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Desperate Girl, Powerful Story

I've been interested in reading this book since hearing about it, and especially after racing through the Queen's Gambit last year. I wasn't sure how Saab would pull it off, but she did, and then she made me cry in her author's note (and I don't cry!). I just didn't realize something important about one of the characters, and it makes the book even that much more meaningful. So that is to say, Saab did her homework and more. But even more important, she told an excellent story.

Here's the premise, that bit I can tell you without spoiling things, because Saab is a master at unfolding the story out of order, so that we readers are pawns as we are drawn further and further into the hardship of Maria's life. Maria is a young political prisoner in Auschwitz, relatively early in WWII. She's lost her family and has enormous guilt about it--though we know that she couldn't have done a thing about it, for the Nazi killing machine was merciless. So she's a prisoner in all the ways we've come to know, but she survived because of something we could never imagine. She survived by playing chess, by using her wits. And the book starts with her final face off with the horrible man who tortured her and so many.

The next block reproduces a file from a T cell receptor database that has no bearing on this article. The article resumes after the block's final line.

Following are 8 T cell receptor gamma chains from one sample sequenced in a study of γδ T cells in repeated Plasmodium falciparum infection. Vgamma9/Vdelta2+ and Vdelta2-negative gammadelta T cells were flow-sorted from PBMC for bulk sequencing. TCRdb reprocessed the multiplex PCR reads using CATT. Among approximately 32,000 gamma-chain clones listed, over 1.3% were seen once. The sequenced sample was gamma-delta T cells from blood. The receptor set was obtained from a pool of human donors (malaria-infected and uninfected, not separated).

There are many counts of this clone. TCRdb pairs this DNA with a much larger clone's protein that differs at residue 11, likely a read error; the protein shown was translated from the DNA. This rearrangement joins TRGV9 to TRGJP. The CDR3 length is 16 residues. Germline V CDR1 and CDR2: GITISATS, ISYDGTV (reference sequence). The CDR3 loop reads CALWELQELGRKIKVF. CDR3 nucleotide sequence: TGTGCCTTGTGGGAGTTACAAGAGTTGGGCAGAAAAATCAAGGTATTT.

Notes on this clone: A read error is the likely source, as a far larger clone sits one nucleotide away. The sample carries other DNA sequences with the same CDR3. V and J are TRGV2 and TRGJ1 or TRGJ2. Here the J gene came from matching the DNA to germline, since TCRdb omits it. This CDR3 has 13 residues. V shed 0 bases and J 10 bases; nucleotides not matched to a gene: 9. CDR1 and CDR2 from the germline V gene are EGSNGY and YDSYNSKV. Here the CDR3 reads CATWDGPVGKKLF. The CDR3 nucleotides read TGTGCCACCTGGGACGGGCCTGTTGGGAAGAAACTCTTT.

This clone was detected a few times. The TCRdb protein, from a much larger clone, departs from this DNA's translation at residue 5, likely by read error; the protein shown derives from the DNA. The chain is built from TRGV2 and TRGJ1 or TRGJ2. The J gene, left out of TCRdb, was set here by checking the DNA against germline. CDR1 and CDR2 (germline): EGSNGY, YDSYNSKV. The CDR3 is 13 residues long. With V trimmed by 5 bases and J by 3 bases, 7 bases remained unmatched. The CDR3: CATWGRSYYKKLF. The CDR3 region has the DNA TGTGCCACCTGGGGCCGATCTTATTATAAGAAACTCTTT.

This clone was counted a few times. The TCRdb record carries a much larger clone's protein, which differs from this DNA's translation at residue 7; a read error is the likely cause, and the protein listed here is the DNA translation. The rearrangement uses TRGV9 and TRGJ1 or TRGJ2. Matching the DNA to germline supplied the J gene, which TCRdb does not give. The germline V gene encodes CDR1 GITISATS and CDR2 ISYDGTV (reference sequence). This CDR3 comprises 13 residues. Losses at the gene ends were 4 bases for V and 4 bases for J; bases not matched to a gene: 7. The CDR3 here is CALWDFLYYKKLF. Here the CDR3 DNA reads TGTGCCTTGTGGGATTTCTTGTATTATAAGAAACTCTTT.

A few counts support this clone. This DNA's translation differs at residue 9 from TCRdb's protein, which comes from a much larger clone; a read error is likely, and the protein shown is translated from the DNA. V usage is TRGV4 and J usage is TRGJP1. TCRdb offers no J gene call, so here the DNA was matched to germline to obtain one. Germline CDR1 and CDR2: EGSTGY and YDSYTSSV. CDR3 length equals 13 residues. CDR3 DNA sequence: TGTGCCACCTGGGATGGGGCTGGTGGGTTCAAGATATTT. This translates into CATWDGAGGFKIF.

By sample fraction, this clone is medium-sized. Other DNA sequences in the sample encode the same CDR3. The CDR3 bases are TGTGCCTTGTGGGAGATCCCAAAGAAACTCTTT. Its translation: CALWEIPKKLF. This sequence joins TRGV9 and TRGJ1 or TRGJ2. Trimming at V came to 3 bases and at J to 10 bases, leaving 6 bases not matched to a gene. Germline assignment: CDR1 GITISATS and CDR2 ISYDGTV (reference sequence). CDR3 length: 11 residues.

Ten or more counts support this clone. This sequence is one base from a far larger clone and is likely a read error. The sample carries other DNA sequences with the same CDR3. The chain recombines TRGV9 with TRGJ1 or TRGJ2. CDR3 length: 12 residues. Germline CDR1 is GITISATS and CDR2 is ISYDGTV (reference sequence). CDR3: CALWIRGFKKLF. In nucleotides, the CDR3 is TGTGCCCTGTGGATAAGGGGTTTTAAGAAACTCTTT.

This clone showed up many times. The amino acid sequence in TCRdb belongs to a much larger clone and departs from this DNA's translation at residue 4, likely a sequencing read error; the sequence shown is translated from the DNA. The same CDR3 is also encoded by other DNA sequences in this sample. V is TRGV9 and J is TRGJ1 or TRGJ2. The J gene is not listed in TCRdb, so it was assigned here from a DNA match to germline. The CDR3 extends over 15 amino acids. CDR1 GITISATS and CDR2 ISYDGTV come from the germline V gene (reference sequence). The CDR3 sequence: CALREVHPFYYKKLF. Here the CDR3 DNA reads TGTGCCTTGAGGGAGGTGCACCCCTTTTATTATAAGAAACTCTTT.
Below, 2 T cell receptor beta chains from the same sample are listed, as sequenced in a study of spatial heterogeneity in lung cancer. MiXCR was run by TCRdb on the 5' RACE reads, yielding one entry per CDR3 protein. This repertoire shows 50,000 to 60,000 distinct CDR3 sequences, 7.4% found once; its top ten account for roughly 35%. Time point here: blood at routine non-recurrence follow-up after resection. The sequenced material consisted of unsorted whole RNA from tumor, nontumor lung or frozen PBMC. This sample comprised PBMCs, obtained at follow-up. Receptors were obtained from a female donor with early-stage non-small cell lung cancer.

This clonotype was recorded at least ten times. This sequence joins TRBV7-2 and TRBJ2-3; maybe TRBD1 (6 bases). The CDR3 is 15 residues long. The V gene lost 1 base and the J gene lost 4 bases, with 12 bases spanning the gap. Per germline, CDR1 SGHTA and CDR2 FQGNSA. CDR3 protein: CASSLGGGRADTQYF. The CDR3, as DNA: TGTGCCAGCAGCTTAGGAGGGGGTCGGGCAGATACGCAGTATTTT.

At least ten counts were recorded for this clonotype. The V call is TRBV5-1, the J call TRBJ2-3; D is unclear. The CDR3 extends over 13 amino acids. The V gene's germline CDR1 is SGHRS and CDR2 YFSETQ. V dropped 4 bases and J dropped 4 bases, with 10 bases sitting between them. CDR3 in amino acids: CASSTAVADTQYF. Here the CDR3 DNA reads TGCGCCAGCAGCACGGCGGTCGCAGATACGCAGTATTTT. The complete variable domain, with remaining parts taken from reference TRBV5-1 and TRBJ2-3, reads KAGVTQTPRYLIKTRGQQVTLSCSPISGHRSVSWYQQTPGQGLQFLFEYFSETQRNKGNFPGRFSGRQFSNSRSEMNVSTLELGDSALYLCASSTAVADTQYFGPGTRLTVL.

When a book opens like this, the reader has to wonder, where can we go? Also, how does one write about chess in an exciting way?

Never fear, Saab has it down. I loved "watching" the chess play as well as seeing into the mind of a girl obsessed with the game, obsessed and playing it out in the most deadly of arenas.
I also was enthralled as Maria made her way to the edge of madness and human endurance, just as I was nervous as she made friends and enemies (who could she trust, would they be found out and punished?). Even her plans put me on edge as I sometimes wanted to yell at her: "Don't do that!"